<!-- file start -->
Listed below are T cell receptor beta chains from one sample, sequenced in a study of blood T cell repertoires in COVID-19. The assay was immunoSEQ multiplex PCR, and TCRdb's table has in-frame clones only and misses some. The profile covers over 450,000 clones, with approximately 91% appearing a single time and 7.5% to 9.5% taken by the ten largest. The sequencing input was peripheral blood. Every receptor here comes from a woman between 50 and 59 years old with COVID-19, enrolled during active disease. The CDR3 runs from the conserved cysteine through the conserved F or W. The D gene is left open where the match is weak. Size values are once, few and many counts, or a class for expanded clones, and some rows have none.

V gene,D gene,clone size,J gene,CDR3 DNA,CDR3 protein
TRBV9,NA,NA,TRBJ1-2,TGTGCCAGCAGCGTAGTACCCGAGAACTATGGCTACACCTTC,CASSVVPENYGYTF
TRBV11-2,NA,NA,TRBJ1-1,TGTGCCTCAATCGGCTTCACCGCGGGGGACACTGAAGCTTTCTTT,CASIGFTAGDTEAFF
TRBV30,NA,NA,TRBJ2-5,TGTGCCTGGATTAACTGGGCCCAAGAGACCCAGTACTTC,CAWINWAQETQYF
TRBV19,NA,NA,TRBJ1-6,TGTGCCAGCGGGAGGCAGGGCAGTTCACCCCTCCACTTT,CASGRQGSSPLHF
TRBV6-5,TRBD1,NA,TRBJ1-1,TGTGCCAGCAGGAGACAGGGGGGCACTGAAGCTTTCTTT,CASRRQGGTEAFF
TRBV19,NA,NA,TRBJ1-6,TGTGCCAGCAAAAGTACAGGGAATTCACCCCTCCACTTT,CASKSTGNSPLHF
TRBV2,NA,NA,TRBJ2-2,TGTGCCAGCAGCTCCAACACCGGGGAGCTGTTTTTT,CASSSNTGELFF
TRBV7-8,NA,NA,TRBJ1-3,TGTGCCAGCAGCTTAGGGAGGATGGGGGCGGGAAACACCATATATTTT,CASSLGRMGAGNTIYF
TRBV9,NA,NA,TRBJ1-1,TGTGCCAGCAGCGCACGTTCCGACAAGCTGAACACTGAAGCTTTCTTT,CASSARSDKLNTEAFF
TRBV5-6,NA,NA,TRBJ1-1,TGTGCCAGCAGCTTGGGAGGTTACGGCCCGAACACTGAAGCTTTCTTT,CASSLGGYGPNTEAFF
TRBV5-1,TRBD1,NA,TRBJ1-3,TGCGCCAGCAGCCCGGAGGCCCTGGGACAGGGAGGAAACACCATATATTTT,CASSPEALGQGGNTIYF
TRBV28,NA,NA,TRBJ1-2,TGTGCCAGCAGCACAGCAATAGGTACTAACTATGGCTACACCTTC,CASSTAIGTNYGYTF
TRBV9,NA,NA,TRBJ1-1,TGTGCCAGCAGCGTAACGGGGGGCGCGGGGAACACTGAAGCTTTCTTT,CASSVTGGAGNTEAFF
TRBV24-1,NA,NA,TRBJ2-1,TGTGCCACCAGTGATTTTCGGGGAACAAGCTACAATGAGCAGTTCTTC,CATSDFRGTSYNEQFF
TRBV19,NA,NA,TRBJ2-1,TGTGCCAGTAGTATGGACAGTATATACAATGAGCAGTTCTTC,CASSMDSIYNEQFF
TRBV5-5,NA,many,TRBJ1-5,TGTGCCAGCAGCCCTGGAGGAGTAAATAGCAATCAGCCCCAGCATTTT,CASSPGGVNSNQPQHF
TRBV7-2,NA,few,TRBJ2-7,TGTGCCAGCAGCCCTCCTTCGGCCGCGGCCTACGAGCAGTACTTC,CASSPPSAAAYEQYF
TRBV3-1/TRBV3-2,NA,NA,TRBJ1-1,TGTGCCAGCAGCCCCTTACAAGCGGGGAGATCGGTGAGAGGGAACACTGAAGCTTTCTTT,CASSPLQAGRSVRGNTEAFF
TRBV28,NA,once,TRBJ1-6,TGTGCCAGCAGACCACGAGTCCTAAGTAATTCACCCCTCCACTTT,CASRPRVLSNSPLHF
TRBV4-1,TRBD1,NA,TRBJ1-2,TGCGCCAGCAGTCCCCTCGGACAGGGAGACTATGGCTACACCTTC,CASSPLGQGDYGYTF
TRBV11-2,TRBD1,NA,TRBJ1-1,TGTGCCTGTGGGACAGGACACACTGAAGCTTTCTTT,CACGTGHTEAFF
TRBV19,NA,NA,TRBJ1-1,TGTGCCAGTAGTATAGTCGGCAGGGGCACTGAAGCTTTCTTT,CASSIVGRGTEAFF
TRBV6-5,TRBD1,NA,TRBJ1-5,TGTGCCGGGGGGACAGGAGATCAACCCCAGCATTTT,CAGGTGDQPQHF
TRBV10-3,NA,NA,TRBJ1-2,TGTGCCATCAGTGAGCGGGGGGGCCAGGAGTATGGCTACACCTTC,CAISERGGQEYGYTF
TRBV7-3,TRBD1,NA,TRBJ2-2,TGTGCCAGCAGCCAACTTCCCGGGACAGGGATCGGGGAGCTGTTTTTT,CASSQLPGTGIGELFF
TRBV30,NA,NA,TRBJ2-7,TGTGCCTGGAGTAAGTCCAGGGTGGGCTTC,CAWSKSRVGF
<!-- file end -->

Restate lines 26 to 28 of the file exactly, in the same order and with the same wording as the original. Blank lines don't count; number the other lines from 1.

TRBV10-3,NA,NA,TRBJ1-2,TGTGCCATCAGTGAGCGGGGGGGCCAGGAGTATGGCTACACCTTC,CAISERGGQEYGYTF
TRBV7-3,TRBD1,NA,TRBJ2-2,TGTGCCAGCAGCCAACTTCCCGGGACAGGGATCGGGGAGCTGTTTTTT,CASSQLPGTGIGELFF
TRBV30,NA,NA,TRBJ2-7,TGTGCCTGGAGTAAGTCCAGGGTGGGCTTC,CAWSKSRVGF